In general, female Callulina lay eggs and their offspring undergo direct development. This genus exhibits parental care, as females brood their eggs from when they are deposited in September to when they begin hatching in November. These eggs are cared for in a nested structure in the leaf litter. Although abundant information does not exist on average clutch size, Malonza (2008) observed a female Callulina with 30 to 40 eggs in her clutch that were approximately 2 mm in diameter around the time of deposition in September. The eggs are composed of yolk surrounded by jelly capsules. Offspring develop relatively fast and will reach reproductive age at around 8 months of age (Malonza 2008).
ABUNDANCE: It was estimated that the abundance of C. stanleyi was not low at around 2010 (Loader et al. 2010). An abundance of Callulina sp. is determined by temperature and altitude, such that abundance increases during warmer months and with an increase in altitude. These warmer months include January to March and August to October. Abundance is less during the colder months of June and July and during the rainy season in April, November, and December. Juvenile abundance noticeably increases from January to March (Malonza 2008). ACTIVITY: In general, Callulina species is nocturnal. However, there have been cases where a Callulina sp. has been roaming during the day. Since they are mostly arboreal and terrestrial, they may be found on the ground of the forest floor or perched on a tree or leaf that is off of the ground. The species is usually solitary. However, there have been two instances where two adult individuals were found a meter apart and two juveniles a meter apart (Malonza 2008). SPECIAL BEHAVIORS: There are two documented different ways that Callulina sp. reacts to it being disturbed or handled. 1) Frog inflates and arches its body. It tucks its head into its body. It can produce sticky gum. 2) If it was moving beforehand it is disturbed or handled, it freezes or stays immobile (Malonza 2008).
Trends and Threats
Possible reasons for amphibian decline
General habitat alteration and loss
PHYLOGENETIC RELATIONSHIPS:Maximum likelihood, Maximum Parsimony, and Bayesian Inference of 12S, 16S and cytochrome b showed that the most closely related species to C. stanleyi is C. kisiwamsitu. The next most closely related species is C. kreffti followed by C. dawida. The clade composed of these species is sister to the clade composed of C. laphami, and C. shengena (Loader et al. 2010).
Callulina stanleyi is named after William T. Stanley, who made various contributions to the biological diversity of the Eastern Arc Mountains (Loader et al. 2010).
OTHER INTERESTING INFORMATION: C. stanleyi are very highly endemic to the northern part of the Eastern Arc Mountains (Loader et al. 2010). They are considered an ‘afrotemperate’ species, which means they are part of a group of species that live in the southern Cape, eastern highlands of South Africa, and intertropical highlands (Poynton 2013).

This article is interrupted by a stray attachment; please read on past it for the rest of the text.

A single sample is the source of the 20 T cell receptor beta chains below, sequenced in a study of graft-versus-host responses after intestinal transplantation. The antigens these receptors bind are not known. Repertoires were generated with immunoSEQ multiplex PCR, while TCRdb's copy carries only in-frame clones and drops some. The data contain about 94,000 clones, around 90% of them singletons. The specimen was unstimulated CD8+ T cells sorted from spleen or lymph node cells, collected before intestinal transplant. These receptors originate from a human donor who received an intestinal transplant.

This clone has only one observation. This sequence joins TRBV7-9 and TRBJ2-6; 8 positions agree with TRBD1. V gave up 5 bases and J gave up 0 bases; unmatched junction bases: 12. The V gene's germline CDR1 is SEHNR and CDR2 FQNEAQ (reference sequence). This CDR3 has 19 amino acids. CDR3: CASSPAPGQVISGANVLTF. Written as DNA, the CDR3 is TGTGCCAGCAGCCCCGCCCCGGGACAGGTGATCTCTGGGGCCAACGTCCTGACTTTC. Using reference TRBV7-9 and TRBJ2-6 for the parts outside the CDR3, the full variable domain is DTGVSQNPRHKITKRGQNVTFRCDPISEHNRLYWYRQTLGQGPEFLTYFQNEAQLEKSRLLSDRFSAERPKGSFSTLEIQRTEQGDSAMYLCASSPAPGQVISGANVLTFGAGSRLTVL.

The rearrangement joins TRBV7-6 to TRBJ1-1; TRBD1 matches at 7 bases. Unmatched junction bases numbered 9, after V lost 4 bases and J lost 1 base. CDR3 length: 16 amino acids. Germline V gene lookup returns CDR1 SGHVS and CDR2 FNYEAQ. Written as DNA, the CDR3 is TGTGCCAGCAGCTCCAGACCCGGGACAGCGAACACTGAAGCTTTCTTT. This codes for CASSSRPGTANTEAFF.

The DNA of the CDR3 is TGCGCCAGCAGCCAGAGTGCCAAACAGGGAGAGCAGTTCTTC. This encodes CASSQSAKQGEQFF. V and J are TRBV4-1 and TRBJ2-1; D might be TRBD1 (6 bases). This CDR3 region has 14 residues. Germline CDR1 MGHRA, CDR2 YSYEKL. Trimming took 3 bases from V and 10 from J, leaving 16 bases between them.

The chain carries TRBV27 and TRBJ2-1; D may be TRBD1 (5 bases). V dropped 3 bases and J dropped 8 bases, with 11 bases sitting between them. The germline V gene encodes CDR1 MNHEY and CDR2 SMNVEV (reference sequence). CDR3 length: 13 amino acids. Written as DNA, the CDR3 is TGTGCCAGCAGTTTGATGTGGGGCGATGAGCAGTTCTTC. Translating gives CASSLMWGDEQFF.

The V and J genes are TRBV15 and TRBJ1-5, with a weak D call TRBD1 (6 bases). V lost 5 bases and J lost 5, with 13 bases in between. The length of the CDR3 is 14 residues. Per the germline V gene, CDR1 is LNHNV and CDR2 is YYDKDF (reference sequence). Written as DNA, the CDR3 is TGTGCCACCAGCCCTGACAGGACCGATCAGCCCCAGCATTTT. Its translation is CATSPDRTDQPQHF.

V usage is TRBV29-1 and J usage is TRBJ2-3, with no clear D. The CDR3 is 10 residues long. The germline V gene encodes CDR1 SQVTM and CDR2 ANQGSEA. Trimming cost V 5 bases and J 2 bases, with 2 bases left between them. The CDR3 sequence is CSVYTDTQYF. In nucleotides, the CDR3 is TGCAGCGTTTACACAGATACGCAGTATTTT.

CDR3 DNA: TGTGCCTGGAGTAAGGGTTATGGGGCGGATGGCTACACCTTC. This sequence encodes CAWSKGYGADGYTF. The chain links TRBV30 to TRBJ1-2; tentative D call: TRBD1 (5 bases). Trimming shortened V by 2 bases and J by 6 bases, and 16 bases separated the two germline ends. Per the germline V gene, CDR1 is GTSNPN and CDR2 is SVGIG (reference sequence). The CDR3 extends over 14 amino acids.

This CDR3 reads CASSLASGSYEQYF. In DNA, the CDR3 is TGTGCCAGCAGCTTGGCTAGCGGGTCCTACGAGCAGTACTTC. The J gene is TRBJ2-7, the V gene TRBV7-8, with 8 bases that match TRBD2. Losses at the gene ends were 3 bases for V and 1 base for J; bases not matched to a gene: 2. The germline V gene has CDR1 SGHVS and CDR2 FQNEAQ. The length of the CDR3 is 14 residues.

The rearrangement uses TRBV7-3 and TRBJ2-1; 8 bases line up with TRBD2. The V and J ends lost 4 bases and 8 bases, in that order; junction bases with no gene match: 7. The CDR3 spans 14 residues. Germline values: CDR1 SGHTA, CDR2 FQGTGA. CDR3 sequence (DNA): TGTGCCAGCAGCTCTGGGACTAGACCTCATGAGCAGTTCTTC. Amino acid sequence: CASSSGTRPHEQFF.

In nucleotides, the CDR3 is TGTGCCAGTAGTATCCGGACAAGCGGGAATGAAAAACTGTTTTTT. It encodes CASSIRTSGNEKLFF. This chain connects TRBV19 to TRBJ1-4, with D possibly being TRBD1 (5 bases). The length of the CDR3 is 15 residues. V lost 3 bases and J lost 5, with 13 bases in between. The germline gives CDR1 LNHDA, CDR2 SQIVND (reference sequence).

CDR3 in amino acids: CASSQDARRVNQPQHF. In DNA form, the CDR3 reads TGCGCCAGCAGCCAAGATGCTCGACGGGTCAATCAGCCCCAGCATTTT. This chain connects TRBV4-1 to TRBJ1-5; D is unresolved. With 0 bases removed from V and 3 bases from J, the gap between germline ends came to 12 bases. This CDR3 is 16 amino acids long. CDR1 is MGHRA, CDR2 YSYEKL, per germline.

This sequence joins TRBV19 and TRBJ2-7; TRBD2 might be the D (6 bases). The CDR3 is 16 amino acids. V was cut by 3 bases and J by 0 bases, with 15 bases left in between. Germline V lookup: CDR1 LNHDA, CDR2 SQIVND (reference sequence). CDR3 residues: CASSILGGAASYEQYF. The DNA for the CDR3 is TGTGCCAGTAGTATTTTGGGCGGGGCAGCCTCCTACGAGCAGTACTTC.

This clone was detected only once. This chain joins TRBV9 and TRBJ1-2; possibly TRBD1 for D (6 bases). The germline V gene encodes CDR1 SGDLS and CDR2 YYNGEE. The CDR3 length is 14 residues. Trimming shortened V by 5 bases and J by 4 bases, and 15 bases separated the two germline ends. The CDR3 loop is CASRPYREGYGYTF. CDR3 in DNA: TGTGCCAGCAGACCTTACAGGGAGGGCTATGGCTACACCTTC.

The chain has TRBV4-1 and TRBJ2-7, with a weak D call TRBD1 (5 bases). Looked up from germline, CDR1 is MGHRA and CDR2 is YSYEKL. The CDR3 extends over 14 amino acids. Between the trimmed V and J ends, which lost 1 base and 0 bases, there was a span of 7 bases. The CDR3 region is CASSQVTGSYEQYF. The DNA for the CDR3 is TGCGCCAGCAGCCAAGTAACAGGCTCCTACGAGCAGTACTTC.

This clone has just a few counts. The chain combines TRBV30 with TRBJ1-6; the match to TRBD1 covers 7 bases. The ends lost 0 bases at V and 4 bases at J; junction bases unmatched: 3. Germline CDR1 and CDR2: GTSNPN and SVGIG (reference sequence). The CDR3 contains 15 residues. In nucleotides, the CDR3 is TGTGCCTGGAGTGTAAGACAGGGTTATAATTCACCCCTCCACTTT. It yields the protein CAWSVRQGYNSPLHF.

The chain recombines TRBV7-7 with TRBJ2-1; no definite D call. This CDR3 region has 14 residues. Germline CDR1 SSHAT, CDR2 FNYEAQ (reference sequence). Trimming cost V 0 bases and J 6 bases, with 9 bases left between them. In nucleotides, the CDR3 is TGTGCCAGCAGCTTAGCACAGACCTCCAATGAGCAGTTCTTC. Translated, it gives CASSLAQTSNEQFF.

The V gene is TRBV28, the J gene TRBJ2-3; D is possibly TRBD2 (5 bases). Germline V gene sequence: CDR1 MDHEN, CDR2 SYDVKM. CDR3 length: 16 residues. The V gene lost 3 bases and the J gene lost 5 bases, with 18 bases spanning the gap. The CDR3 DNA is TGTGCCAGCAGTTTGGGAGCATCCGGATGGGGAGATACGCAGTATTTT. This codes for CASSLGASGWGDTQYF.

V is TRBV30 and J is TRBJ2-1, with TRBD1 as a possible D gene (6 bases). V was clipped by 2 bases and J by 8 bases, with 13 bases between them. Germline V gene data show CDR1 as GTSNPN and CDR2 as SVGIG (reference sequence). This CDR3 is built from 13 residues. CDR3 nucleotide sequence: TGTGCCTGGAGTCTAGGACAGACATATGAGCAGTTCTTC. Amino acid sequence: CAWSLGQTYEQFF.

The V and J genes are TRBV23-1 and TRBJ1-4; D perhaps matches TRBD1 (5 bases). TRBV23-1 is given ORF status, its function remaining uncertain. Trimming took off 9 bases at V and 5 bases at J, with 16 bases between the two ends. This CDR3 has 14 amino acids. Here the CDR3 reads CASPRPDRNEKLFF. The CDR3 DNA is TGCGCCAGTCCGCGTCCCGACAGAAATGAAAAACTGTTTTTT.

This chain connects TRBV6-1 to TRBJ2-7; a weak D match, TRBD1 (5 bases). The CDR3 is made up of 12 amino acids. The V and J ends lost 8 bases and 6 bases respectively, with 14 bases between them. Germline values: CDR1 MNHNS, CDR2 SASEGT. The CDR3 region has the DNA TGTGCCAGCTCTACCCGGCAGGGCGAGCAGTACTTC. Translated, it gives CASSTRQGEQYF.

IUCN SSC Amphibian Specialist Group, 2020. “Callulina stanleyi (amended version of 2012 assessment).” The IUCN Red List of Threatened Species 2020: e.T193429A176116120. https://dx.doi.org/10.2305/IUCN.UK.2020-3.RLTS.T193429A176116120.en. Downloaded on 21 January 2021.
Loader, S. P., Gower, D. J., Ngalason, W., and Menegon, M. (2010). ''Three new species of Callulina (Amphibia: Anura: Brevicipitidae) highlight local endemism and conservation plight of Africa's Eastern Arc forests.'' Zoological Journal of the Linnean Society, 160, 496-514.
Malonza, K. P. W. (2008). "Amphibian Biodiversity in Taita Hills, Kenya." University of Mainz, Mainz, Germany
Menegon, M., Gower, D. J., Loader, S. P. (2011). “A remarkable new species of Callulina (Amphibia: Anura: Brevicipitidae) with massive, boldly coloured limb glands.” Zootaxa 3095,15-26.
Originally submitted by: Elise Israel, Alice Kim, Raquel Ponce (2021-08-12)
Description by: Elise Israel, Alice Kim, Raquel Ponce (updated 2021-08-12)
Distribution by: Elise Israel, Alice Kim, Raquel Ponce (updated 2021-08-12)
Life history by: Elise Israel, Alice Kim, Raquel Ponce (updated 2021-08-12)
Trends and threats by: Elise Israel, Alice Kim, Raquel Ponce (updated 2021-08-12)
Comments by: Elise Israel, Alice Kim, Raquel Ponce (updated 2021-08-12)
Edited by: Ann T. Chang (2021-08-12)
Species Account Citation: AmphibiaWeb 2021 Callulina stanleyi: Stanley’s Warty Frog <https://amphibiaweb.org/species/7583> University of California, Berkeley, CA, USA. Accessed Sep 16, 2021.
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Citation: AmphibiaWeb. 2021. <https://amphibiaweb.org> University of California, Berkeley, CA, USA. Accessed 16 Sep 2021.